Silicon Photonics


AM (3D printing) and related technologies for Si photonics packaging

Supervisor: Prof G T Reed
Co-supervisor: Prof W Stewart

The recently-started Southampton-based major Silicon Photonics for Future systems EPSRC project (G Reed PI, W Stewart co-I) is aimed at making Si integrated photonics devices that have a major effect in practical systems. It includes packaging and connection to optical fibres as a key objective. WS is also on the advisory board for the Nottingham-based EPSRC additive manufacturing (3D printing) centre, which is exploring new and innovative techniques and we have been discussing options for exploiting these and other ideas for the SPFS project objectives. Examples are the use of heavily-Si-nanoparticle-loaded fluids (commercially available we have some) as high refractive index liquids to aid coupling and the AM printing of tapers between fibres and Si chips in various devices. We anticipate that other concepts that do not necessarily involve 3D printing would also be explored, linked to existing work on the SPFS project.

Work would be largely based at Southampton but periods at Nottingham would also be involved.

 

Mid-infrared nonlinear photonics in group IV semiconductor waveguides

Supervisor: Prof Anna Peacock
Co-supervisor: Dr Goran Mashanovich

Recently there has been tremendous interest in migrating group IV (silicon and germanium) photonics beyond telecoms and into the mid-infrared. Much of the motivation for this move stems from the potential to develop devices for use in important application areas such as environmental sensing, homeland security, and medicine. However, there are a number of other compelling reasons to move to this wavelength regime where the semiconductor materials offer extended low loss transmission windows (1-6um for silicon and 2-14um for germanium). Specifically for nonlinear applications, silicon and germanium exhibit strong nonlinear coefficients and reduced nonlinear absorption in this region, so that the device efficiency can be greatly increased.

This project will start with the nonlinear characterization of mid-infrared waveguides fabricated from various silicon and germanium platforms to establish a set of design criteria for device construction. The optimized waveguides will then be used to demonstrate nonlinear frequency conversion through Raman amplification, four-wave mixing, and supercontinuum generation for application in spectroscopy and sensing.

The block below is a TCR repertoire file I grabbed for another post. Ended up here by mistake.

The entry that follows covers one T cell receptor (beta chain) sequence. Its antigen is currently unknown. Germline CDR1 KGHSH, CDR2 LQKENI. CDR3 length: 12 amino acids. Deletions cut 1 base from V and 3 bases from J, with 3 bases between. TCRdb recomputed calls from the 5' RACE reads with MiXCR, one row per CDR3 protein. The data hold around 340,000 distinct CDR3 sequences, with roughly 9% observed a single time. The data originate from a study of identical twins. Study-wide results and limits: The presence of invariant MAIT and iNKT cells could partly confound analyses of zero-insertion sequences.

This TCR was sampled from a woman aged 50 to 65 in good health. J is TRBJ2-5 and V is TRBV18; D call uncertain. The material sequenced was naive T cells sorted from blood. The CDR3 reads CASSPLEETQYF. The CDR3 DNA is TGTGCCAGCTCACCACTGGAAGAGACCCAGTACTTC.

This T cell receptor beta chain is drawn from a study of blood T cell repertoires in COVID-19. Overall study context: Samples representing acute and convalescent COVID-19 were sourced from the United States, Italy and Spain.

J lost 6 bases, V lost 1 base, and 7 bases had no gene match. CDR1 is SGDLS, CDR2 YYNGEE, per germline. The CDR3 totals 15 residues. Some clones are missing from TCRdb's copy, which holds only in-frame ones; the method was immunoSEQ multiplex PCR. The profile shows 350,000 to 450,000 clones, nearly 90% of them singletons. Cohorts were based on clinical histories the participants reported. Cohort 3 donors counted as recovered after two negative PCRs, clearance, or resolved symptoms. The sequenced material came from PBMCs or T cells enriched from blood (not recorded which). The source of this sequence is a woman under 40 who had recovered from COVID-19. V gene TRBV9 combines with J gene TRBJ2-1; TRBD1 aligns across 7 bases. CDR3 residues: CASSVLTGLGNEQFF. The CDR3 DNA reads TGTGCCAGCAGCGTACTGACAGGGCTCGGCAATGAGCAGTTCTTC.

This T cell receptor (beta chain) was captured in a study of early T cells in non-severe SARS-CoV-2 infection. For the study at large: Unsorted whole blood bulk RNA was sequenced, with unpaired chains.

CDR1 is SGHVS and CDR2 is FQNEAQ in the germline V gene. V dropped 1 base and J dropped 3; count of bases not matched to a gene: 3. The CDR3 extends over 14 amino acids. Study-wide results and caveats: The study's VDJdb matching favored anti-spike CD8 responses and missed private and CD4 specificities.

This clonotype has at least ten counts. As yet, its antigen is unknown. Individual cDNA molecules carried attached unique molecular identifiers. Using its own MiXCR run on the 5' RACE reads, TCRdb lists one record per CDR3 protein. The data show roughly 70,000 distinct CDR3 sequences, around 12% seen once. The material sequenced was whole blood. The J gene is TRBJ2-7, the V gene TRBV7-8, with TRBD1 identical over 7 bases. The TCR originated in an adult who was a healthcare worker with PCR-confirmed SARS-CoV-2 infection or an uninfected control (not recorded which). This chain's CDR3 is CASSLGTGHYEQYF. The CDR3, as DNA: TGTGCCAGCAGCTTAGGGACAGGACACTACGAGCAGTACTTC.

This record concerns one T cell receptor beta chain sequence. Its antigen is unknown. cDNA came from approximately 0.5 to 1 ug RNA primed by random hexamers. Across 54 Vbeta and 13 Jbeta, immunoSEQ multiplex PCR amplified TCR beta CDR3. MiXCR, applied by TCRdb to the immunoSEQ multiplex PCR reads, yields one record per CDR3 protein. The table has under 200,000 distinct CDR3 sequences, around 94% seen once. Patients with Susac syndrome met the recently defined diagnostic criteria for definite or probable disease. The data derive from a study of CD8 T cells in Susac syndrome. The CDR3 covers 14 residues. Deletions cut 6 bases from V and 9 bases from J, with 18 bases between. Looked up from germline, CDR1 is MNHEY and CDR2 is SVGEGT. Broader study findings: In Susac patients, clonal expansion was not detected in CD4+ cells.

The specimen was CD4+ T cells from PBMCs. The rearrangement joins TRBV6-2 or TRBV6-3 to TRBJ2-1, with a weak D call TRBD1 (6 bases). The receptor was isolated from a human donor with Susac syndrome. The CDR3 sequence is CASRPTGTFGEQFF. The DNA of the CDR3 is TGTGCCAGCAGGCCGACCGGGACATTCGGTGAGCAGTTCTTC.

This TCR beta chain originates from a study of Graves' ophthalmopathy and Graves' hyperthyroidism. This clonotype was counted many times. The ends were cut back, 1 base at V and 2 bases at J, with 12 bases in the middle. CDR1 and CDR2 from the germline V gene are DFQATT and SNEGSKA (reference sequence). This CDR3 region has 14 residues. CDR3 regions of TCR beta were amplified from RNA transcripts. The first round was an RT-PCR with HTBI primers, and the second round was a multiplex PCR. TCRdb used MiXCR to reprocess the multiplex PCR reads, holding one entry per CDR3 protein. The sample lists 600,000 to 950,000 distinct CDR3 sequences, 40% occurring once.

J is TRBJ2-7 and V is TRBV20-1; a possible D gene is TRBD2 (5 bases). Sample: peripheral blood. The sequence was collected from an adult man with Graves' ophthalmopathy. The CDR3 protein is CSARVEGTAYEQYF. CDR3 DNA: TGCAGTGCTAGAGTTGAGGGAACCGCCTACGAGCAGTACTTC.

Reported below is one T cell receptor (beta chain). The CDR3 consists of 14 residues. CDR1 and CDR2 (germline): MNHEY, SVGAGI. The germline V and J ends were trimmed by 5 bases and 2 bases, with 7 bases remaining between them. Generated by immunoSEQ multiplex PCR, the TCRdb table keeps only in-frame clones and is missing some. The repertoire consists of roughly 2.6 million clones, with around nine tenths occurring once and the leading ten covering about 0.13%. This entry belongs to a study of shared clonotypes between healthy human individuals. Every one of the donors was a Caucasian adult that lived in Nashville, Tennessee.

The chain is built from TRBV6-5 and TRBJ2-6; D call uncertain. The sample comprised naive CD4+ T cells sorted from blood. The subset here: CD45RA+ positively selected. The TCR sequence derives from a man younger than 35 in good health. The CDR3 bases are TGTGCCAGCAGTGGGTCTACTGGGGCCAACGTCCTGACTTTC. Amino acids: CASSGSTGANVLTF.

Mid-infrared nonlinear photonics in group IV
semiconductor waveguides 

Supervisors: Dr Anna Peacock
Co-supervisor: Dr Goran Mashanovich

Recently there has been tremendous interest in migrating group IV (silicon and germanium) photonics beyond telecoms and into the mid-infrared. Much of the motivation for this move stems from the potential to develop devices for use in important application areas such as environmental sensing, homeland security, and medicine.
However, there are a number of other compelling reasons to move to this wavelength regime where the semiconductor materials offer extended low loss transmission windows (1-6um for silicon and 2-14um for germanium). Specifically for nonlinear applications, silicon and germanium exhibit strong nonlinear coefficients and reduced nonlinear absorption in this region, so that the device efficiency can be greatly increased.
This project will start with the nonlinear characterisation of mid-infrared waveguides fabricated from various silicon and germanium platforms to establish a set of design criteria for device construction. The optimised waveguides will then be used to demonstrate nonlinear frequency conversion through Raman amplification, four-wave mixing, and supercontinuum generation for application in spectroscopy and sensing.

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